Trump pressured state officials to throw the vote out based on allegations ranging from dead people voting to non-citizens casting ballots, and from voting machines being tampered to ballot-box stuffing, despite there being no evidence any of it had occurred. 

“We don’t have evidence, but we have lots of theories,” one of Trump’s co-conspirators allegedly told the speaker of the house of Arizona, a Trump-backer, when asked what proof they had about electoral malfeasance.

When officials in the states refused to go along with Trump’s request to decertify the results, the president continued to publicly trumpet false claims about voter fraud and attack local officials as “terrible people” who were in on the fraud, the indictment said.

Smith said that Trump continued to make the claims despite having been told repeatedly by numerous people in multiple agencies — many of them his own supporters — that there was no truth to it and having lost case after case in court. 

“When our research and campaign team can’t back up any of the claims made by our Elite Strike Force Legal Team, you can see why we’re 0-32 on our cases,” one senior campaign advisor said, according to the indictment. “It’s tough to own any of this when it’s all just conspiracy s*** beamed down from the mothership.”

Smith argues that this effort amounted to using deceit to subvert the election’s result, which is against the law.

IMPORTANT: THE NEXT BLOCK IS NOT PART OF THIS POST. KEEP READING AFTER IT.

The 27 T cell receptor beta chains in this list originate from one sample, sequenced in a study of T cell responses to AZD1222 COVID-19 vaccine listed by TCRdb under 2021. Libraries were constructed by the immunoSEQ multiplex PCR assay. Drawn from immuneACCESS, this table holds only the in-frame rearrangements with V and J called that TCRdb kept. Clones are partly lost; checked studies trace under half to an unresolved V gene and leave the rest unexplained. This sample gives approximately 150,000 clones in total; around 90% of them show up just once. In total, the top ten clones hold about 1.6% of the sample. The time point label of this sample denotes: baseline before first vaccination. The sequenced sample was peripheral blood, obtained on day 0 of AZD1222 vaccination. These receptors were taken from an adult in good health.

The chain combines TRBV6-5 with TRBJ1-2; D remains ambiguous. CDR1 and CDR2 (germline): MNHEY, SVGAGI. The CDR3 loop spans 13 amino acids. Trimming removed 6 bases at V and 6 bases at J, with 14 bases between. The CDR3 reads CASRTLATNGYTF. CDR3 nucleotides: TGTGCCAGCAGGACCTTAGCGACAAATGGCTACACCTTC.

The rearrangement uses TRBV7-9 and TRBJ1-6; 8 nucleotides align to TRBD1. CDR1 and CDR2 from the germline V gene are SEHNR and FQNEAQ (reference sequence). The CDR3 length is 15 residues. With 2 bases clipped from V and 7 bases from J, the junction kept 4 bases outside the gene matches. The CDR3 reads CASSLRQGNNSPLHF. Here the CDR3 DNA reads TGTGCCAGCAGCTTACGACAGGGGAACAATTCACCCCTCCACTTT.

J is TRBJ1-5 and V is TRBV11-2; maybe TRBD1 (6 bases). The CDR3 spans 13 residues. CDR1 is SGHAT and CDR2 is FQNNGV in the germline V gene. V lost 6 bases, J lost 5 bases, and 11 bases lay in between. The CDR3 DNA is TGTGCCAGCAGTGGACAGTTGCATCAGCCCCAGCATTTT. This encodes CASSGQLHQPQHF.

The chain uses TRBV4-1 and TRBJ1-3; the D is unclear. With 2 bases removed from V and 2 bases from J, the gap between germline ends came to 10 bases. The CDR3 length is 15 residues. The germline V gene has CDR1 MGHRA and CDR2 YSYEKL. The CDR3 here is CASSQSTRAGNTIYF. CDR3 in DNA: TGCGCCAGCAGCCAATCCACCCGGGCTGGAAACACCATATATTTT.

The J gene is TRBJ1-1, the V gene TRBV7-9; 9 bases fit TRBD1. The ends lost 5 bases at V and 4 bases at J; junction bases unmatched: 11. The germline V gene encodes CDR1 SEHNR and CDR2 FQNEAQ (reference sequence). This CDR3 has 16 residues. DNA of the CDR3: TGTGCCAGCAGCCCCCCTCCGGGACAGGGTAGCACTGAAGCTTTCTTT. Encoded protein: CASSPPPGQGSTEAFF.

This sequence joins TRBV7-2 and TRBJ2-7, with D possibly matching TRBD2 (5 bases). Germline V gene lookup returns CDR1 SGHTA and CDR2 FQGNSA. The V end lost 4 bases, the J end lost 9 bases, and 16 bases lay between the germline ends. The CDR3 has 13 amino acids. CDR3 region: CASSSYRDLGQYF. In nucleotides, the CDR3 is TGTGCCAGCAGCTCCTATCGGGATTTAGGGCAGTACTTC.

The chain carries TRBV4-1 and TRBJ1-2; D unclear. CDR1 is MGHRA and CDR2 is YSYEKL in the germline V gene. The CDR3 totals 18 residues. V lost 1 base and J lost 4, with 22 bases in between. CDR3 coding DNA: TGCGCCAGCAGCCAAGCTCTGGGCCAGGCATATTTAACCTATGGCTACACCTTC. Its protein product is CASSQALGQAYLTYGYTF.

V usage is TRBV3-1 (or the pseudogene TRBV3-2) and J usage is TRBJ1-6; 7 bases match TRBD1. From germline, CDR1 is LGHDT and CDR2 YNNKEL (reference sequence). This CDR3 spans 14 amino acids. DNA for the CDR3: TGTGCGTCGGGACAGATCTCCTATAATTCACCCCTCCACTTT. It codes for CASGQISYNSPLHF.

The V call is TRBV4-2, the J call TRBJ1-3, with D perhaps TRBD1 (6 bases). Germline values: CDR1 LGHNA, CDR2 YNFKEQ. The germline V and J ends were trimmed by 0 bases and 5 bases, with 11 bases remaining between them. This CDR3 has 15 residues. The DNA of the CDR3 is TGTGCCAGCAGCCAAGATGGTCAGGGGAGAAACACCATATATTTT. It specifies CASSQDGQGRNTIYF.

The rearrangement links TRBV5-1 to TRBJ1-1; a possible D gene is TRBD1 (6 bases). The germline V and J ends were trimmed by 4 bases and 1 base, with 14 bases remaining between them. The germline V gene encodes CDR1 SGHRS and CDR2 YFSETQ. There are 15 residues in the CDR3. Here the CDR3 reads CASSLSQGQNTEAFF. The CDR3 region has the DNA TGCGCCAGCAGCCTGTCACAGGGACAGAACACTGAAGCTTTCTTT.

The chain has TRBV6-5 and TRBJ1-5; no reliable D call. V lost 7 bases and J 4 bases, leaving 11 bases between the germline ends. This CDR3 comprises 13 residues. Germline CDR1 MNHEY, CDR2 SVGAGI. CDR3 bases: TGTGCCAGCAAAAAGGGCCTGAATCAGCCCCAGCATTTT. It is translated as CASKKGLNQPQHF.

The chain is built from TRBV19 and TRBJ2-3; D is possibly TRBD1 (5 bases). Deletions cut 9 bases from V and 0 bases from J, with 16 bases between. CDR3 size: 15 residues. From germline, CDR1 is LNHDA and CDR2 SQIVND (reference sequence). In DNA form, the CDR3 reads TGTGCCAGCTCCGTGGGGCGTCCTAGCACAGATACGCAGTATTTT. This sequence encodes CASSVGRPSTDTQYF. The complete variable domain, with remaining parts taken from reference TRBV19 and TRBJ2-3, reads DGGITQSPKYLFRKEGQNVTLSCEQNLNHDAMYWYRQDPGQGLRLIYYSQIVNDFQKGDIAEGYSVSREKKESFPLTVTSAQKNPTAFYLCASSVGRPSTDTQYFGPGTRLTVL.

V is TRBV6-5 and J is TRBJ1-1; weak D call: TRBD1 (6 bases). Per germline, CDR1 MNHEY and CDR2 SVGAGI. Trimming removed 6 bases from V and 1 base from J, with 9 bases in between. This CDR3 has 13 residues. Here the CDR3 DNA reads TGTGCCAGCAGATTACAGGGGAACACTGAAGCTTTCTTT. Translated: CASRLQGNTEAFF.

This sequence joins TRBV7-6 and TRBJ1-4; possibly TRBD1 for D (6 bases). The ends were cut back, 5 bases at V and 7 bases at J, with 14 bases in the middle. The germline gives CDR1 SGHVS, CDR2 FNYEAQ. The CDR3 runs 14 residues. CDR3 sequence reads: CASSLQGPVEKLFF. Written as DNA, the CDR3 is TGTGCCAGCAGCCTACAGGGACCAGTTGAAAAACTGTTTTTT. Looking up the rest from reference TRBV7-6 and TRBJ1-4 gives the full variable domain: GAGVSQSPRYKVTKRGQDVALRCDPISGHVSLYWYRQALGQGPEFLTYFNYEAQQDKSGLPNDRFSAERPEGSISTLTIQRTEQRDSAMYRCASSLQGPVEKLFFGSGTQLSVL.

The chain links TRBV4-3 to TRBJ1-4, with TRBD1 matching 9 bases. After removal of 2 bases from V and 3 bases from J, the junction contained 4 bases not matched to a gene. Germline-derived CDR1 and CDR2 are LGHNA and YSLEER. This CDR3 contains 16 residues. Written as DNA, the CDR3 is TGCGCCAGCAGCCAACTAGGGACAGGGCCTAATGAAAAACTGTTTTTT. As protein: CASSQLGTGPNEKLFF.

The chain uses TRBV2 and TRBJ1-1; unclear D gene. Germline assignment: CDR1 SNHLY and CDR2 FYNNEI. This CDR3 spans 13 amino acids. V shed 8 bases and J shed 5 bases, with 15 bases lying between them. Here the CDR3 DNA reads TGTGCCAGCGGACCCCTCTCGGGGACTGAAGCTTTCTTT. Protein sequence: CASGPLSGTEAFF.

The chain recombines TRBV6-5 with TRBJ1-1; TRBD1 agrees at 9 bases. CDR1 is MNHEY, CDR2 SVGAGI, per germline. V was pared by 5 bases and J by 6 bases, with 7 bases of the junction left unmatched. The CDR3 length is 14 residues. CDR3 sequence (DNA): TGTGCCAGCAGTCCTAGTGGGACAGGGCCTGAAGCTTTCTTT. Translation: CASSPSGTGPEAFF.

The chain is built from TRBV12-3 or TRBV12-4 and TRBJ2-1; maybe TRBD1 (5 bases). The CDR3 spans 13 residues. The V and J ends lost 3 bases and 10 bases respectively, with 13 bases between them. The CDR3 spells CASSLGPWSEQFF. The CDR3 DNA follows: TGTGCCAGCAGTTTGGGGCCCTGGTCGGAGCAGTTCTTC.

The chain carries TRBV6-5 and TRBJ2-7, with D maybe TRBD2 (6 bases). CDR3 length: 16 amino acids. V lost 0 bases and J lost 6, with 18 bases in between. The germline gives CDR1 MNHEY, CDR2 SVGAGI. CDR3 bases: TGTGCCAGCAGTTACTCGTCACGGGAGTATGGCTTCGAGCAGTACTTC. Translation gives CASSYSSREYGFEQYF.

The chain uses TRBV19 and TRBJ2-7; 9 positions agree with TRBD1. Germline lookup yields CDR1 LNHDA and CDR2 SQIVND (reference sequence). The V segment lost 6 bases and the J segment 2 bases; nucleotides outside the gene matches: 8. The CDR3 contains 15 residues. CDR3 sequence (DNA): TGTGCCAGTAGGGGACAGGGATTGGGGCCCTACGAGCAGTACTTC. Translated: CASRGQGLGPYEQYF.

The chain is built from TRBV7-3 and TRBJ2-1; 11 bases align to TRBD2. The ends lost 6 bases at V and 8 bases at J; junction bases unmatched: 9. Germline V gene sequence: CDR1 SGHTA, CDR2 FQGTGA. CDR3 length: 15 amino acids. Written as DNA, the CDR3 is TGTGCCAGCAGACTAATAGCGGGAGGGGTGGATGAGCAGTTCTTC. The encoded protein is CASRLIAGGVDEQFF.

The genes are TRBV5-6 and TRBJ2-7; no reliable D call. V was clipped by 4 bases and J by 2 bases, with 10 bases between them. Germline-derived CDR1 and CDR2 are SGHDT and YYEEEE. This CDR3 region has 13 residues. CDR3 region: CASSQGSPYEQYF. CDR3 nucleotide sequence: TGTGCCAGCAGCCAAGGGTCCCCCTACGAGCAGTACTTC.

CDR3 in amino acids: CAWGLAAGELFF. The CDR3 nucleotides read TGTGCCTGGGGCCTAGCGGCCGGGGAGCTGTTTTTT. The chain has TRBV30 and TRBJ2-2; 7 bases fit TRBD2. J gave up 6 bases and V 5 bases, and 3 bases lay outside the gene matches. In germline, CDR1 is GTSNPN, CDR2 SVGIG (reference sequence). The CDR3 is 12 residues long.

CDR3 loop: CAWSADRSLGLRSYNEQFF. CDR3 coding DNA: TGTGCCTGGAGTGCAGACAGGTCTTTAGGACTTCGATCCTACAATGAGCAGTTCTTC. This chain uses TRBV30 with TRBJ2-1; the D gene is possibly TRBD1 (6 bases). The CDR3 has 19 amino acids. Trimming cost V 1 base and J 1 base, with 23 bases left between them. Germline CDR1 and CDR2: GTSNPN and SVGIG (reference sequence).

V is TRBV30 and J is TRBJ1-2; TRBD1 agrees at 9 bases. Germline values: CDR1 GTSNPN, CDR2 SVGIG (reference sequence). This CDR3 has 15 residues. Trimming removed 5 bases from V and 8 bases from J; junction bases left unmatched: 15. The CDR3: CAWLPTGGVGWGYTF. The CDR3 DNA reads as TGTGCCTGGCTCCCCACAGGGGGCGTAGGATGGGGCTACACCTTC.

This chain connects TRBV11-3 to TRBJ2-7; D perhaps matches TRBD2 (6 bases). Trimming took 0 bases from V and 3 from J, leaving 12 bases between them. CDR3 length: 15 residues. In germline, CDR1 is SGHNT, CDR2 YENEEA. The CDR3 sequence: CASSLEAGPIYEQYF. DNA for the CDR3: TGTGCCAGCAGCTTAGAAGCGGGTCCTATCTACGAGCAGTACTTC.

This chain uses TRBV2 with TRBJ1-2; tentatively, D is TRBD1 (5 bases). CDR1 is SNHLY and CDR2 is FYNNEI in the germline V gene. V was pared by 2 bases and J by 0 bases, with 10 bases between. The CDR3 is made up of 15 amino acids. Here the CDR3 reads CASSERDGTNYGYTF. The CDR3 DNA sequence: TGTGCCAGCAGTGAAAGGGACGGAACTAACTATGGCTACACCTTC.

Phony electors

One key component of the conspiracy case against Trump revolves around efforts to create a competing slate of electors from each challenged state.

As part of the presidential electoral process, every state sends electors to Washington to deliver the vote to congress. It’s a mostly ceremonial procedure, but Trump’s legal team is accused of hatching a plot to send a second group of electors who backed Trump from several states in order to create confusion in Congress and force legislators in Washington to have to debate the election’s outcome.  

No matter that the second slate of electors hadn’t been approved by officials in the states they purported to represent and were not authorized in any way, the indictment says. The effort was so patently bogus that Trump’s team even referred to the group as “phony electors” in their own correspondence, the indictment stated. 

In the indictment, Smith said the effort amounted to a conspiracy to commit fraud.  

‘You’re too honest’

A third leg of the conspiracy allegedly involved pressuring officials at the Justice Department and Pence to intervene in the election even though they had no standing to do so.